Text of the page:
How to Host a Game Night

monopoly board game
Photo: Getty
Who needs to spend money on an evening on the town when all the action's at your place? Call your friends, bust out a top Nestie game pick and follow our party plan.
  1. Rock Band

    Photo by Anita Calero

    Perfect For: Your rowdiest pals who know how to party like rock stars.

    Party Fouls: Slash wannabes (see below) or rhythmically challenged players you have to keep "rescuing" when they get booed off the stage.

    Ideal Number of Players: 8—so you have two full bands of four (it's not a fair competition otherwise!).

    Etiquette: Resist the urge to launch into your very own guitar or vocal solo when there isn't one! And don't get so attached to your instrument—you're not Slash (hate to break it to ya), so pass that guitar on to someone else after a song or two.

    Game 411: This music video game can go on all night long (especially if you're trying to build a fan base and take your "tour" to another city). Booze will help shy types access their inner rock star—just don't let them take the theme too seriously and pass out on stage (read: your carpet)!

  2. Catch Phrase

    Photo by Anita Calero

    Perfect For: Casual groups who want to mingle and play games at the same time. It's a word guessing game, so whoever wants to jump in can…and if you want to skip a round and chat, it's no big deal.

    Party Fouls: People who get stage fright and your friend's husband who always takes 45 minutes to tell a story—the point of this game is to articulate yourself f-a-s-t.

    Ideal Number of Players: Anywhere from 4 to 14 people.

    Etiquette: When you're guessing, don't yell. Nobody will hear the answers with your voice booming at 150 decibels.

    Game 411: This guessing game is played with a buzzer that you pass between teams like a hot potato. It moves fast, so you can play over 10 rounds.

  3. Apples to Apples

    Photo by Anita Calero

    Perfect For: Mixing friends who don't know each other. It's a great icebreaker because every card you put down to match the dealer's reveals something new about you. You'll crack up when you realize the guy next to you who seemed so reserved paired the words Justin Timberlake and puffy.

    Party Fouls: Players who don't have a sense of humor, because this game gets silly.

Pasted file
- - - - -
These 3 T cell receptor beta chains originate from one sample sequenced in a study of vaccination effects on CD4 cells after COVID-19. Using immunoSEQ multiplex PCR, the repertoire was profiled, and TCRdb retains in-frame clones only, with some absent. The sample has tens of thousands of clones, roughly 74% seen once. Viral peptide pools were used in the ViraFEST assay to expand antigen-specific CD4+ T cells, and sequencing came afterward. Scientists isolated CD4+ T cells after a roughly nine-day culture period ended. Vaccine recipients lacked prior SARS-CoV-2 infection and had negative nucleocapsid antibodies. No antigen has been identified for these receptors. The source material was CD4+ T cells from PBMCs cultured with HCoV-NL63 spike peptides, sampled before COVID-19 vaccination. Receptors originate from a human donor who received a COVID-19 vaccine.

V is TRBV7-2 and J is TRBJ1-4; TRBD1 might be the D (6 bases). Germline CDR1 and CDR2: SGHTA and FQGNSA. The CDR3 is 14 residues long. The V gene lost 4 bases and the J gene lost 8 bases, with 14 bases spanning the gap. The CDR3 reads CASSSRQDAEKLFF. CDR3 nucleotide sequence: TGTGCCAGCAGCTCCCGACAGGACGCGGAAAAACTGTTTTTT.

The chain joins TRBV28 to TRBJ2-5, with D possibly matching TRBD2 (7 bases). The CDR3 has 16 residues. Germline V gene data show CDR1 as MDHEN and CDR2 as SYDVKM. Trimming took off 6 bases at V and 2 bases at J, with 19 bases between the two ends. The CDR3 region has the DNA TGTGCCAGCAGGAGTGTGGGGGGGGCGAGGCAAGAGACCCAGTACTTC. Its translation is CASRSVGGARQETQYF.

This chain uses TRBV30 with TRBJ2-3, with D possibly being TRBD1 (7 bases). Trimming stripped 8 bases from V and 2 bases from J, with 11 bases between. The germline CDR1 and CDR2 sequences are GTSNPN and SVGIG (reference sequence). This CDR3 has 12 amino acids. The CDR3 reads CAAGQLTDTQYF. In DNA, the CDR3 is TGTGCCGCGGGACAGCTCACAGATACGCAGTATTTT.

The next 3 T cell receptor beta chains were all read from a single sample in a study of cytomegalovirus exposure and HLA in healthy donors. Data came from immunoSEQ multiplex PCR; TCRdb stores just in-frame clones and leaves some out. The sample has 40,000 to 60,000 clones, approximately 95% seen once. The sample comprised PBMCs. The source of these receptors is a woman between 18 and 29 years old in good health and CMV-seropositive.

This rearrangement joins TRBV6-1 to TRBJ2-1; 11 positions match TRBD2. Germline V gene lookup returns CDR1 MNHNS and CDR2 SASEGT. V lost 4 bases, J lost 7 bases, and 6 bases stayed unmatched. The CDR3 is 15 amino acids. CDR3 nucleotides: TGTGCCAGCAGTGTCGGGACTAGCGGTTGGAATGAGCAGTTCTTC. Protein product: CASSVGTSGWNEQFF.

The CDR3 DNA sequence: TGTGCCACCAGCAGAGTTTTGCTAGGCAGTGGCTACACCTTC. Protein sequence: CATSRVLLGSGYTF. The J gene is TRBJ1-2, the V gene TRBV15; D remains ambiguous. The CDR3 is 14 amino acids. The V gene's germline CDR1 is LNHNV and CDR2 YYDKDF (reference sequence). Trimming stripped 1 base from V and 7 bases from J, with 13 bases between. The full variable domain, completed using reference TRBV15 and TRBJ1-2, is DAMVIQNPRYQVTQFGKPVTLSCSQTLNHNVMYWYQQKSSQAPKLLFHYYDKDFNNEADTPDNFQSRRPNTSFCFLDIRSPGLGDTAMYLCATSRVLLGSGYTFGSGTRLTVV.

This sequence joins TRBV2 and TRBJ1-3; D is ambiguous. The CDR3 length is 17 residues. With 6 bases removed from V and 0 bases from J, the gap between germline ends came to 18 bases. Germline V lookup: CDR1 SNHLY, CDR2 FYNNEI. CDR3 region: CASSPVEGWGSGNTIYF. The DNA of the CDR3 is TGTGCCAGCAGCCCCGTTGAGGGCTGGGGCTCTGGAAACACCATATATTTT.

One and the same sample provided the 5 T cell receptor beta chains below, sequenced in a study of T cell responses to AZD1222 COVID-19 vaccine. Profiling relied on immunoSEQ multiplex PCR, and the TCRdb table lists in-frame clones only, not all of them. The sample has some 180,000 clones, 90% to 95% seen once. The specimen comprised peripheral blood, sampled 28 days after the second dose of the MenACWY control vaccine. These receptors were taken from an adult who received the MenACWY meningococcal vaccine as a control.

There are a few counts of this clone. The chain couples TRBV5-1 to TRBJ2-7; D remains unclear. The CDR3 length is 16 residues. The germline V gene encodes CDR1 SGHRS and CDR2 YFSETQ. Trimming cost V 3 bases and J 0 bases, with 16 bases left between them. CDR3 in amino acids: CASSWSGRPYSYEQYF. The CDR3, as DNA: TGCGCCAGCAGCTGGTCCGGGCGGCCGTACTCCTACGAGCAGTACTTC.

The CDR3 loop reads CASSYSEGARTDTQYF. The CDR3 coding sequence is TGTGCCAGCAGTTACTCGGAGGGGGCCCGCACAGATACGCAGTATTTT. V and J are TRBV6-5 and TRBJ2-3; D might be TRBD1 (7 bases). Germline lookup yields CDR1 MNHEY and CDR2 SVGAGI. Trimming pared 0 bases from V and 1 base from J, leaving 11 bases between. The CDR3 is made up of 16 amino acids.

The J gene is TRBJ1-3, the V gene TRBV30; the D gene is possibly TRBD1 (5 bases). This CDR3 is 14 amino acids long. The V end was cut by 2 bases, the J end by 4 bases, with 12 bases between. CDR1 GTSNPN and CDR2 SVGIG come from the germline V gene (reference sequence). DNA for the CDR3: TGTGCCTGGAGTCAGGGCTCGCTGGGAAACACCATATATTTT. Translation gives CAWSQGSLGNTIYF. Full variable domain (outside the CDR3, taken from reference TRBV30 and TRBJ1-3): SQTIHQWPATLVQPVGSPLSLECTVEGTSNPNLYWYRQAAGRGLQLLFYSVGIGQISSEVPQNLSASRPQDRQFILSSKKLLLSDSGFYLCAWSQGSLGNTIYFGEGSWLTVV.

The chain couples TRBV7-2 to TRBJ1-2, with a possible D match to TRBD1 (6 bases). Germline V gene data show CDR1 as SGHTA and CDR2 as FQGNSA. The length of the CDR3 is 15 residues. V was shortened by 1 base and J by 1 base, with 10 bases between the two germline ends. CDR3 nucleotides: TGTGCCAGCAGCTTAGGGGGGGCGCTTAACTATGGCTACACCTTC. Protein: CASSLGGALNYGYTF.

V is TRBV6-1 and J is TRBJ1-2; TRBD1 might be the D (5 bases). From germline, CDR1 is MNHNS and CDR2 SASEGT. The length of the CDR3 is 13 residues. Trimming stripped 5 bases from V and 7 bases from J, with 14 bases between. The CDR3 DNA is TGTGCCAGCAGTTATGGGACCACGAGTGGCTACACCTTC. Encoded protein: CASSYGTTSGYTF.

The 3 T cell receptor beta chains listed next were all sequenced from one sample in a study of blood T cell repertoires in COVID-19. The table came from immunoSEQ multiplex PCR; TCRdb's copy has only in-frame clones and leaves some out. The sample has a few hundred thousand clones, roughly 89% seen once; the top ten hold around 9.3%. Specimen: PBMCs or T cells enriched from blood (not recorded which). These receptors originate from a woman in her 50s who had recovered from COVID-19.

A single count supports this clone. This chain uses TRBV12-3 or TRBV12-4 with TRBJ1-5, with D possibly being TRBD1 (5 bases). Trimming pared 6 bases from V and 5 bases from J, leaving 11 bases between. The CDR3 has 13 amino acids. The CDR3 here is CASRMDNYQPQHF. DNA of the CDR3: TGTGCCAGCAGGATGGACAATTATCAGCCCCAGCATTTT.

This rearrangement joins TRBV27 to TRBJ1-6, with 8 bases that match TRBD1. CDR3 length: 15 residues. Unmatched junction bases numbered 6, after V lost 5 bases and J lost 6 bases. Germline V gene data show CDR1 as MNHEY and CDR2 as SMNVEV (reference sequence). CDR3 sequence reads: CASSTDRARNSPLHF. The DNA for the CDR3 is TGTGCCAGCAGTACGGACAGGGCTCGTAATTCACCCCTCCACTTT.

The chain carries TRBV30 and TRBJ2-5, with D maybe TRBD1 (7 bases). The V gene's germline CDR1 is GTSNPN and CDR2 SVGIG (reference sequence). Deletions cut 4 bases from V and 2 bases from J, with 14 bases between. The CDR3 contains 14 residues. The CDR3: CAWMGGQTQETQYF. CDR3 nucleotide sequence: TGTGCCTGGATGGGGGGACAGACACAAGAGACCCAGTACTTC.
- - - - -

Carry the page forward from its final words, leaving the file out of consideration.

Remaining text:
Ideal Number of Players: No limit.

    Etiquette: Don't be a sore loser and argue every single time the dealer doesn't pick your card. This isn't an AP English class debate.

    Game 411: This fast-paced game is about making crazy word associations, so wait until your guests have had their share of drinks before you start playing.

  4. Wii

    Photo by Courtesy of Best Buy

    Perfect For: High-energy friends who either love ESPN or have GADD (Gaming Attention Deficit Disorder). This one keeps you on your toes—literally.

    Party Fouls: Guests who refuse to use the wrist straps in bowling or lose control of the remote during their big tennis serve and wind up flinging it into your flat screen (no joke—there are websites, like WiiDamage.com, that are dedicated to this kind of disaster!).

    Ideal Number of Players: 1-on-1.

    Etiquette: Limit each two-person group to one game plus one rematch—otherwise the other competitors will get bored watching from "the bench" (aka your living room couch).

    Game 411: This game system is great to have going in the background of your party all night long. Just warn guests that too many drinks may lead to an expensive party foul (see above).

  5. Cranium

    Photo by Amazon

    Perfect For: Pitting couples against other couples. Between whistling some of the answers and pretending you're Play-Doh Picasso, it's hilarious to see how tuned-in each duo is (or isn't!) to each other's clue cues. Plus, group rounds get everyone in on the action.

    Party Fouls: Overly competitive couples (see below) and anyone with a fresh manicure, because you've gotta get down and dirty with that clay!

    Ideal Number of Players: 6 work best—three teams of couples keep the game going at a solid pace.

    Etiquette: Cranium can be a brain bender, so if people aren't quite getting the hang of it, don't tune 'em out or get annoyed. No one likes a know-it-all, and that includes a demonstration of how to sculpt purple clay.

    Game 411: This board game has a lot of moving pieces, so ease up on the cocktails in the very beginning, or trust us—you'll be brain-dead within the first 10 minutes of play. This game runs somewhat long, so keep it to to just one round at a party.